We need to stop treating indecent exposure as simply a ‘nuisance’ offence


As a baby, I used to be taught to chortle if I stumbled throughout a man who was indecently exposing himself.

My experiences rising up replicate a wider societal view that indecent exposure will not be a severe sexual offence. The older stereotype is of a comical “flasher” in a lengthy overcoat lurking within the bushes. These days, when ladies log on to strive to make significant connections, they danger getting an undesirable dick pic. Whether the “flasher” is offline or on-line, we’re inspired to chortle about it.

Women are conditioned by society to see these experiences as humorous and the boys as pathetic. But it actually isn’t one thing to chortle about. The actuality is that these incidents make ladies really feel susceptible, violated and unsafe. Indecent exposure is, subsequently, a severe concern for girls.

It additionally turns into a severe concern for society if culprits go on to commit contact sexual offences and violence. The Independent Office for Police Conduct is investigating three allegations of indecent exposure made towards Wayne Couzens prior to the evening he kidnapped and murdered Sarah Everard. Of these, two are associated to incidents alleged to have taken place simply three days earlier than the homicide. It seems that these incidents weren’t taken critically or formally investigated by police on the time.

In the course of my analysis, I’ve been reviewing all of the accessible literature on indecent exposure from the previous 30 years. I discovered a tendency to describe indecent exposure as a “nuisance” offence. When the Law Commission was making an attempt to replace the authorized framework in 2015, its evaluation included references to “flashing” – language that suggests that legally we nonetheless aren’t viewing indecent exposure as a severe and sexual crime.

Crucially, victims won’t consider the incident is severe sufficient to be reported, which wouldn’t be shocking provided that we’re all taught from an early age

Indecent exposure was solely formally categorized as a particularly sexual offence in 2003. Before then, it was legally outlined inside the Vagrancy Act of 1824. This act steered the offence was dedicated by “rogues and vagabonds”.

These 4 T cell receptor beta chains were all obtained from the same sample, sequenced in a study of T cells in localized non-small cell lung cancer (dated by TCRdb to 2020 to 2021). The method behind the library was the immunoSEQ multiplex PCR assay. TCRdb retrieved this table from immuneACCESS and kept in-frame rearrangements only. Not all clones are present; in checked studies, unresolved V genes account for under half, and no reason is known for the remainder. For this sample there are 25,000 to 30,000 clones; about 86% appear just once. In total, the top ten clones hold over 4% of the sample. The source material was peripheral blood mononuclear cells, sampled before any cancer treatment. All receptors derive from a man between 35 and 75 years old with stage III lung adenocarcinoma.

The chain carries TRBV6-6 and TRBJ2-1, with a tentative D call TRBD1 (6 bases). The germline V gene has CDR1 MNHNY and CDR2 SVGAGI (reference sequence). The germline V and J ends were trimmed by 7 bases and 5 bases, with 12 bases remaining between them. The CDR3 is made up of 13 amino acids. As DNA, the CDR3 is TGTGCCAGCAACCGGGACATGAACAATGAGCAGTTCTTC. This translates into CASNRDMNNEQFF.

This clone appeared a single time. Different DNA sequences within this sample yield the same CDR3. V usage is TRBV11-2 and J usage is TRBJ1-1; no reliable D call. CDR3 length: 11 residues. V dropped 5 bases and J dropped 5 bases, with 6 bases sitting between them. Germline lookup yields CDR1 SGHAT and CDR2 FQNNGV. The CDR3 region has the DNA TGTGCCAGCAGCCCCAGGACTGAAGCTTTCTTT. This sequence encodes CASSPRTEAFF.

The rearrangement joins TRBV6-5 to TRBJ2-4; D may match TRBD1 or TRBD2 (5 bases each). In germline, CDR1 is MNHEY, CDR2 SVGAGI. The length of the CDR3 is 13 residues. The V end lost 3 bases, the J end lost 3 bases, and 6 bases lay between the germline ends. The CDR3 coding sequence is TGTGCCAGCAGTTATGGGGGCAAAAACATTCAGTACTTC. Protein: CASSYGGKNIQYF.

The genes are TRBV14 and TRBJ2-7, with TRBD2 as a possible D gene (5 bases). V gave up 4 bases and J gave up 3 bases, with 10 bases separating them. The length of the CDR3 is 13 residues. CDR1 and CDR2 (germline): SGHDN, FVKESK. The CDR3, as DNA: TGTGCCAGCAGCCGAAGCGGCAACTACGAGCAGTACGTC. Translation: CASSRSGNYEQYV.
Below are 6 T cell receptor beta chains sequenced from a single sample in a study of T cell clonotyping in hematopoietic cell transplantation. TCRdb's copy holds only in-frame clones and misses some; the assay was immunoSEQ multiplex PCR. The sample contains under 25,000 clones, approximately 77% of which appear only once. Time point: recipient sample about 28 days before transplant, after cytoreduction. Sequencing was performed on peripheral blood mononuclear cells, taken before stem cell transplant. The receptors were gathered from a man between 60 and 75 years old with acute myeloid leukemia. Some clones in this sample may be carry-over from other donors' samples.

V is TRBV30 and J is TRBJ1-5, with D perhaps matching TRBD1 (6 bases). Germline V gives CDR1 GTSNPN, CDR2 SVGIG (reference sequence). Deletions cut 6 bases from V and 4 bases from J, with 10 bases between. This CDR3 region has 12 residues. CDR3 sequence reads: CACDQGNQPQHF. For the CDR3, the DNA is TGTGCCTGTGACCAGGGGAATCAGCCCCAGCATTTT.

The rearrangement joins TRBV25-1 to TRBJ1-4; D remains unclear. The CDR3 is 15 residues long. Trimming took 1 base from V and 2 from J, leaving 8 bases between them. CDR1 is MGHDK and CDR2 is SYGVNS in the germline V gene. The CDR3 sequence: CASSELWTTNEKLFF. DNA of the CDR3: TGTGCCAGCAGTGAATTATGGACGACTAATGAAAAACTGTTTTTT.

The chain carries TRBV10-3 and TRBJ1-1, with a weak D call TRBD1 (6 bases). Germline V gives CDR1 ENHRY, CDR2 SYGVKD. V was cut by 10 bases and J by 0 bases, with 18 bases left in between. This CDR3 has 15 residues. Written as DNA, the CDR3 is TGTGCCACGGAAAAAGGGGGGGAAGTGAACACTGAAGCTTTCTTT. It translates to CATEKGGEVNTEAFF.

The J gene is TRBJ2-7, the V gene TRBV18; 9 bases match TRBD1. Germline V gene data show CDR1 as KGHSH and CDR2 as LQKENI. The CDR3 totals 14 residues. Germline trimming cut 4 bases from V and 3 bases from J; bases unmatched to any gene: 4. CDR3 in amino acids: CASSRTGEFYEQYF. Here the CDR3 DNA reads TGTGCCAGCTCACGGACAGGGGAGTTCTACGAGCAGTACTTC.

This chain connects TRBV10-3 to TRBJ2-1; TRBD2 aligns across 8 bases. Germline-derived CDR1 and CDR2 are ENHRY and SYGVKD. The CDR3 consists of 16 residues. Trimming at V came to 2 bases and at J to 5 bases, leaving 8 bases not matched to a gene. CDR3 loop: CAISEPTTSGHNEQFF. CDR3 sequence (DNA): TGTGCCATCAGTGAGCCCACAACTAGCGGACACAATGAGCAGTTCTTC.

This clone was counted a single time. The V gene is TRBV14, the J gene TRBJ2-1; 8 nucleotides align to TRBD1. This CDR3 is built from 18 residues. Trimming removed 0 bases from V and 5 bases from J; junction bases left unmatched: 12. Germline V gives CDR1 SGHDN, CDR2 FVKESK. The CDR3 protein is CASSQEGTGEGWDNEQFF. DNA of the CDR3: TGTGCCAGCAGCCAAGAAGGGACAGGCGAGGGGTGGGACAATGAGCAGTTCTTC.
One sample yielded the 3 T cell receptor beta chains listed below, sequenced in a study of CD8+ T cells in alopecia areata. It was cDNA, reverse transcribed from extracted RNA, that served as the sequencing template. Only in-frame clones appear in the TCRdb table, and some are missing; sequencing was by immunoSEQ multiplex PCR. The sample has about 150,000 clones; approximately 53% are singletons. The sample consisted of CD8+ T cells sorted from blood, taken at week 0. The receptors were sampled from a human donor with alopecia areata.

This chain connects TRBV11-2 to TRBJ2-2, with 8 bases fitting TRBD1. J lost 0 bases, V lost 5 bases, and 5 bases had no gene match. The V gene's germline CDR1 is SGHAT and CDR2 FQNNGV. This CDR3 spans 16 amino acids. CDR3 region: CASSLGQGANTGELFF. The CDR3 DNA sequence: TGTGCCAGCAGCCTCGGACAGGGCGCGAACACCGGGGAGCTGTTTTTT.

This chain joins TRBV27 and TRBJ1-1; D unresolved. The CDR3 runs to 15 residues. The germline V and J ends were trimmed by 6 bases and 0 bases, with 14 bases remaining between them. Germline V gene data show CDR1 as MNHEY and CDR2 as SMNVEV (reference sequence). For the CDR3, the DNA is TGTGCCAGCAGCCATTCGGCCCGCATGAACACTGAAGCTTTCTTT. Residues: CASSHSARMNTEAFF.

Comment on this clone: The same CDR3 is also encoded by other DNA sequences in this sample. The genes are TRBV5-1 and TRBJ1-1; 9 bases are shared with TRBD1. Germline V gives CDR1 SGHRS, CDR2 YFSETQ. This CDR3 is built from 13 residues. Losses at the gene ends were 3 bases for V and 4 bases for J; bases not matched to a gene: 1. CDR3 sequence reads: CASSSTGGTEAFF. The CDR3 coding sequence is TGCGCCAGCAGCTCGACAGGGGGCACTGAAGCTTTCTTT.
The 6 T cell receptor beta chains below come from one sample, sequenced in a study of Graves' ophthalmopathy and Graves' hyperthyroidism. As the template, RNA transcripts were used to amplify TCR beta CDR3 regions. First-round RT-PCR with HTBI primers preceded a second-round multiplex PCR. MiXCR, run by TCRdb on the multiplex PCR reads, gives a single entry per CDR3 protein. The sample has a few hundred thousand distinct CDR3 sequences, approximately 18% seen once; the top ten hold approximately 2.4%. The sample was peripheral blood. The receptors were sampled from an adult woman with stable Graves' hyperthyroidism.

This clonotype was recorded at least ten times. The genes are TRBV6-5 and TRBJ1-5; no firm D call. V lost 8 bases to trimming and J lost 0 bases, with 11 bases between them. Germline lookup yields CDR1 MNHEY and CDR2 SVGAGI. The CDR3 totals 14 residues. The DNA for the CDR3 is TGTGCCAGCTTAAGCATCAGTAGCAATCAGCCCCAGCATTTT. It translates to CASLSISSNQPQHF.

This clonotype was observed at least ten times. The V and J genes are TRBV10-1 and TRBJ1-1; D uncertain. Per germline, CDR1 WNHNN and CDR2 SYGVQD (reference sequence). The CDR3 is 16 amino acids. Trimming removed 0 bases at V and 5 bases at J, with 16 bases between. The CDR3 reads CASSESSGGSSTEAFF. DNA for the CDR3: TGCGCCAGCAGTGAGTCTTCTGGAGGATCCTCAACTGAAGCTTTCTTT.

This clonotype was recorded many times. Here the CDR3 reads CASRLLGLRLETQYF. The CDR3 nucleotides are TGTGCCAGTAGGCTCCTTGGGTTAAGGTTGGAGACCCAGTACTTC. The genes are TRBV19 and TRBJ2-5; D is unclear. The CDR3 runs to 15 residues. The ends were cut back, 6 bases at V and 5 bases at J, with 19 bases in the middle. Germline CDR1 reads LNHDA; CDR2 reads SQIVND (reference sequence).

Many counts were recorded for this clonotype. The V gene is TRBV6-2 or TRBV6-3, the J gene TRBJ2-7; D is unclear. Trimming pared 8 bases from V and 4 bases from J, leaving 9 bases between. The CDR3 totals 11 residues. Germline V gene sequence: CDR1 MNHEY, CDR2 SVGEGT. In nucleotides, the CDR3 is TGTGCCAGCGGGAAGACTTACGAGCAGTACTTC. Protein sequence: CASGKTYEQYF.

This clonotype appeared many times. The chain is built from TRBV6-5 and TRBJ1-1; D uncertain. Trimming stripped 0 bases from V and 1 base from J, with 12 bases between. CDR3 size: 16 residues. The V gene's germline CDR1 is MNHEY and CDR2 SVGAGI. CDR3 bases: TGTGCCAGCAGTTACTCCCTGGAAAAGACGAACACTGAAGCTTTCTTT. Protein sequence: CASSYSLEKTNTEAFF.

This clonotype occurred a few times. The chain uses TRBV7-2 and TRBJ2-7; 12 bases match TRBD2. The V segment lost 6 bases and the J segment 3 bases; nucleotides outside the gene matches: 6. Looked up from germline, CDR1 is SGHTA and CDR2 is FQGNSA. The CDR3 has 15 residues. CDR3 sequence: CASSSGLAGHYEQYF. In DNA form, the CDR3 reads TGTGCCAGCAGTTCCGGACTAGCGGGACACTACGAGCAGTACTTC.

So, up till comparatively just lately, if you happen to’d been a sufferer of indecent exposure, you wouldn’t have been seen as a sufferer of a sexual offence. This is shocking, provided that indecent exposure includes the intentional exposure of the genitals. The sluggish shift in laws displays that indecent exposure is simply simply beginning to be taken critically.

And but it’s a prevalent offence. Although official statistics recommend that indecent exposure will not be quite common, research undertaken with victims persistently recommend in any other case. A current YouGov survey discovered that nearly one in 5 individuals had skilled indecent exposure.

The actuality for victims

This contradiction between official statistics and sufferer research might be defined by the truth that ladies simply don’t report the crime. There are numerous the reason why they won’t go to the police. They may be traumatised and unwilling to revisit the expertise or they may worry for his or her future security after reporting somebody.

Crucially, victims won’t consider the incident is severe sufficient to be reported, which wouldn’t be shocking provided that we’re all taught from an early age that indecent exposure will not be a massive deal.

A tribute picturing Sarah Everard. Her killer is alleged by three different ladies to have uncovered himself


There is proof that some victims don’t report indecent exposure as a result of they lack confidence within the system. If society continues to view indecent exposure as a “nuisance”, then ladies will proceed to really feel reluctant to report their experiences to the police. This means they are going to carry across the psychological hurt and worry that indecent exposure creates in silence.

Re-offending and escalation

Despite under-reporting, the analysis tells us that males who indecently expose themselves have excessive charges of re-offending. The largest consolidation of related analysis steered 25 per cent, on common, go on to commit additional offences of indecent exposure.

These excessive re-offending charges embrace some exhibitionists escalating into different sexual acts. Men who indecently expose themselves can go on to sexual offences involving bodily contact, as seems to have been a part of the image with Couzens.

To be clear, Couzens will not be consultant of the standard man who indecently exposes himself however he’s a reminder of the worst-case state of affairs. What occurred to Sarah Everard demonstrates why we should always take one of these offending extra critically.

When we determine indecent exposure, we have no idea who will go on to commit contact sexual offences. The present analysis base doesn’t agree on how and why this escalation happens. Men who indecently expose themselves are a different group with a wide selection of motivations. This lack of clear proof makes the punishment and rehabilitation of males who indecently expose themselves harder. However, it doesn’t detract from the need for indecent exposure to be correctly investigated, punished and handled.

And as lengthy as victims stay reluctant to report one of these offence to the police, we can’t get an correct image of how usually indecent exposure happens. Ultimately, society as a complete doesn’t take indecent exposure critically. This is regardless of the numerous psychological influence it has on victims – and the potential for offenders to go on to commit different crimes. Perhaps it’s time to stop laughing.

Jennifer Grant is a educating fellow on the University of Portsmouth. This article first appeared on The Conversation

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